- Promote the reproductive health rights of women and girls (also including men and boys in the process) through a number of activities.
Young women who may benefit from workshops on their health rights
- RHR training and workshops for women and adolescent girls
- Awareness raising about the harmful effects of identified cultural practices such as FGM, widowhood rites, elopement, and forced marriages
- RHR counseling services for both women and men
- Working with traditional chiefs and other stakeholders to eliminate harmful cultural practices
- Nutrition and personal hygiene workshops for adolescent girls
- Youth RHR clubs in senior and junior high schools and life skills training programmes for both in-school and out-of-school youths
Violence against women and girls is a violation of their fundamental human rights. Gender-based violence has serious implications for the physical and mental health of women and girls.
Women and girls should have access to information and advice on laws and other instruments that protect them and also be trained on how to take advantage of such laws and instruments.
Victims of violence should receive prompt, sensitive and empathic care from all those responsible for treating them.
Gender-based violence is a problem in the Upper East Region and must be tackled with a multifaceted approach; and the entire society must be committed to work towards preventing violence and taking action when it occurs.
The philosophy of this programme is that women and girls and men and boys have the right to live their lives free of violence.
This programme provides a platform for women and girls, as well as men and boys, to participate in experiential workshops and meaningful communication processes.
- Promote awareness among traditional and local government authorities of the importance of providing comprehensive care for victims of violence, including measures to avoid later harmful effects (psychological counseling, access to legal, safe abortion and others).
- Promote awareness among husbands and wives, chiefs, health professionals, the police and court staff in the appropriate treatment of women and girls who are victims of violence and form alliances for joint action with these sectors.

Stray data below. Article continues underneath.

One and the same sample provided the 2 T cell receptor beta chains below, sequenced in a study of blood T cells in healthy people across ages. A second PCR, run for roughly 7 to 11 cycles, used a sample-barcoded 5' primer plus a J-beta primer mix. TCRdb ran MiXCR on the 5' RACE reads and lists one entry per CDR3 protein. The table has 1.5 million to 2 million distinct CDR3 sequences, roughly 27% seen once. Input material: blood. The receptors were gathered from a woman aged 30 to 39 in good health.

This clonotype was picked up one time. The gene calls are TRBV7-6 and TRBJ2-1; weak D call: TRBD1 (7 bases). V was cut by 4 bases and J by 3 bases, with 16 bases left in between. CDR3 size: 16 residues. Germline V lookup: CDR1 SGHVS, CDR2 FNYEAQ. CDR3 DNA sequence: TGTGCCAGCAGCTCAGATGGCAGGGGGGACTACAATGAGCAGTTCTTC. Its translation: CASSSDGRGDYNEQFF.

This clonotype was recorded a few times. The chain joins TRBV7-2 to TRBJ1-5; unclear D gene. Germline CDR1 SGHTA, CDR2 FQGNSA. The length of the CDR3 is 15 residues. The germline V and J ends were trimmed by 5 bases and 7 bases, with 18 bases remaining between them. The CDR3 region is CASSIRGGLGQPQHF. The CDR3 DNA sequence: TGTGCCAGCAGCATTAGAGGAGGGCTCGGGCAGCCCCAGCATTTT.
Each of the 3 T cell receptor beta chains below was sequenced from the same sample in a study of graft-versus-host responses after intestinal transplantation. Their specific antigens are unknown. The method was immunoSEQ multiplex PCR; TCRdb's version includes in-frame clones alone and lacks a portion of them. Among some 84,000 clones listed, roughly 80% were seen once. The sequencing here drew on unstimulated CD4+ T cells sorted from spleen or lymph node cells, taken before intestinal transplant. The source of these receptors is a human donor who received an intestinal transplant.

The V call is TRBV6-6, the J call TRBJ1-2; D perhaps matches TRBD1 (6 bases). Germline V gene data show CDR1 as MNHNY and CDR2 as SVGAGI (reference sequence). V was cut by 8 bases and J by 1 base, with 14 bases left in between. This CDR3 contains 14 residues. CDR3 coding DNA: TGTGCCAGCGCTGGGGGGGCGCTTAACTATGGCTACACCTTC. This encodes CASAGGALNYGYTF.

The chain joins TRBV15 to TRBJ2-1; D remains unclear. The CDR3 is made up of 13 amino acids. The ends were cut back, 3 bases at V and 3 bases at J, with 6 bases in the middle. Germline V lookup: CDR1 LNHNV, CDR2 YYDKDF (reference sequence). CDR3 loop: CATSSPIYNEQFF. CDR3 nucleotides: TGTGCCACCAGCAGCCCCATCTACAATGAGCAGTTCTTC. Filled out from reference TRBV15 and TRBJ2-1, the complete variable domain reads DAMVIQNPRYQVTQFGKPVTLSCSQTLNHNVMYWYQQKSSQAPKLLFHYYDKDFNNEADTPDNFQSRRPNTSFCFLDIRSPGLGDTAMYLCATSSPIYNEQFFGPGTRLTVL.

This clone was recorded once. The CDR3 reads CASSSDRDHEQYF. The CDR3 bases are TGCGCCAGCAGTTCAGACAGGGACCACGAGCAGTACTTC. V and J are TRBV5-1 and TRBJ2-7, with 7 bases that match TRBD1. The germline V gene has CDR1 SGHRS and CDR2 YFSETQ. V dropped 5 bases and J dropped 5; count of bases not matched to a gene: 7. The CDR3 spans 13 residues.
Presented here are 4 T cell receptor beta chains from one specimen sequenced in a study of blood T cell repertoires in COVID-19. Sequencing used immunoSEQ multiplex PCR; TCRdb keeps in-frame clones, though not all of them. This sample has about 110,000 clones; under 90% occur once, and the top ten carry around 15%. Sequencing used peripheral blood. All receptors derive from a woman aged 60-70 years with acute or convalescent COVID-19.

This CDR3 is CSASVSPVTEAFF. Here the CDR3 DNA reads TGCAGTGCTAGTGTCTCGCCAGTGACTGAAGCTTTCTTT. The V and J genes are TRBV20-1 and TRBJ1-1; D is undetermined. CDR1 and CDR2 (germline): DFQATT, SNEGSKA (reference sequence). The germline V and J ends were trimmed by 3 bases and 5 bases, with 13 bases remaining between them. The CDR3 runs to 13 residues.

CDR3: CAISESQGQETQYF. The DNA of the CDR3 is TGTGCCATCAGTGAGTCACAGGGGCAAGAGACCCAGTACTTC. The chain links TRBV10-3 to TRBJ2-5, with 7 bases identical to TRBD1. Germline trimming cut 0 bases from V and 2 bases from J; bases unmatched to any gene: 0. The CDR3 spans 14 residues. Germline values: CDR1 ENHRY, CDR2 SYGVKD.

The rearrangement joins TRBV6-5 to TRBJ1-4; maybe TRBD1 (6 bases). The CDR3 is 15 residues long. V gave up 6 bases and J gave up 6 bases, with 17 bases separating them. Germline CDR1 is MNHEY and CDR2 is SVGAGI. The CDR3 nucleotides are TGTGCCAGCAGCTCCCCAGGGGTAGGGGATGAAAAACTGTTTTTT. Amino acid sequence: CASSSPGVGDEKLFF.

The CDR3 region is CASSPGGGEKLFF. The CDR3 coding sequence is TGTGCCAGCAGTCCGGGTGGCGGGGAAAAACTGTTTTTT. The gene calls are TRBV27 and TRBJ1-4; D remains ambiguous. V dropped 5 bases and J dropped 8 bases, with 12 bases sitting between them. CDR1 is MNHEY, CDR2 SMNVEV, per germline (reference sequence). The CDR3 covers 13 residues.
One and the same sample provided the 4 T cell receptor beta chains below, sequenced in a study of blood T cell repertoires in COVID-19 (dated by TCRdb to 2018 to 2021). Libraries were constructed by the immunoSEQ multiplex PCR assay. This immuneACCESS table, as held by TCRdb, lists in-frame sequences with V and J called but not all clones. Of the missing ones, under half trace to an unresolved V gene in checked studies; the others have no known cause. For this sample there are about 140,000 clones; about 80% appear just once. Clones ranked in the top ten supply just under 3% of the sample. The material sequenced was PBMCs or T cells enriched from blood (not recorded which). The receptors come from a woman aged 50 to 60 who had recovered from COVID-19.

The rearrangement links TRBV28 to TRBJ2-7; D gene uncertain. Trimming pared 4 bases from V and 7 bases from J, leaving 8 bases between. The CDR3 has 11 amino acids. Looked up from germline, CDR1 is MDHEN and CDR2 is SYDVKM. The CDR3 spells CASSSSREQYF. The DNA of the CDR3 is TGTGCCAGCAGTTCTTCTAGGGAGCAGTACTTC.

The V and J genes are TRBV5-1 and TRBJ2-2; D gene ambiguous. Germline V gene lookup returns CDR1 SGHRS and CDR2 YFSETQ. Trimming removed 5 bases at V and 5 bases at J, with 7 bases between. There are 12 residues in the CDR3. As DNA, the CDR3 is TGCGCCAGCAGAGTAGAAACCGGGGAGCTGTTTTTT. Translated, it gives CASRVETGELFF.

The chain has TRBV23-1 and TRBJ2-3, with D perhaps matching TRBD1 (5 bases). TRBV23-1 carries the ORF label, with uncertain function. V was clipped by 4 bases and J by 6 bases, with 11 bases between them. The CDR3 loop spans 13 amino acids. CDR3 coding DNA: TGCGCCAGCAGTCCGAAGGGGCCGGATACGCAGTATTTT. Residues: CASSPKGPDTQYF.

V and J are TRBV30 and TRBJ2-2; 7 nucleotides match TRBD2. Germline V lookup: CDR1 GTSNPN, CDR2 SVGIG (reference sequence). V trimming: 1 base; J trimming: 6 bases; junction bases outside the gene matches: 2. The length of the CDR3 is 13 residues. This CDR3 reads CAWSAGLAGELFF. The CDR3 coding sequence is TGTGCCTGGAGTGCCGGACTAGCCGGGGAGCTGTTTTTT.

- Educate rural women and men to identify and reject any behavior that is a threat to their rights and physical integrity.
- Foster a culture of peace and non-violence, as well as respect for equality and equity among genders.
Ghana is not engaged in conflict on a nation-wide scale however there are pockets of violent conflicts across the country. These conflicts are mostly disputes over land or stool/skin titles. About 23 violent conflicts took place in the northern part of Ghana between1980 and October 2002. The consequence of these conflicts has been broken or fragile communities characterized by a sense of resentment, hatred, a culture of violence, and loss of lives and property.
The impacts of these conflicts have been most severe on the vulnerable groups such as women and the youth. Women and young people face distinct risks in these violent conflicts. They are more likely to become targets for sexual violence, need reproductive health care, contract sexually transmitted infections (STIs) including HIV, be forced to generate livelihood for themselves and others, and lose educational opportunities because of conflict.
Women are often involved in dealing with the practical challenges of these conflicts such as reorganizing families, tending to the wounded, providing safety nets for family members, and providing for the general up-keep of the family. Women also have different needs and desires from men in both conflict and peace times and these are affected by violent conflicts.
Women must be involved in conflict resolution and management, peace building and human rights promotion in order to establish a culture of peace and ensure sustainable development.
Foster a culture of peace and nonviolence, respect for human rights and dignity through education, psycho-social counseling for victims and perpetrators, and provision of income generating opportunities for women and young people.
- Peace education
- Awareness creation
- Conflict resolution/management and life skills training
- The promotion of reconciliation
- Advocacy for the involvement of women and youth in local and national peace building initiatives
We also believe that when families can put food on their tables they are less likely to engage in conflict within the home and outside the home which is why our income generation programme is vital to conflict prevention.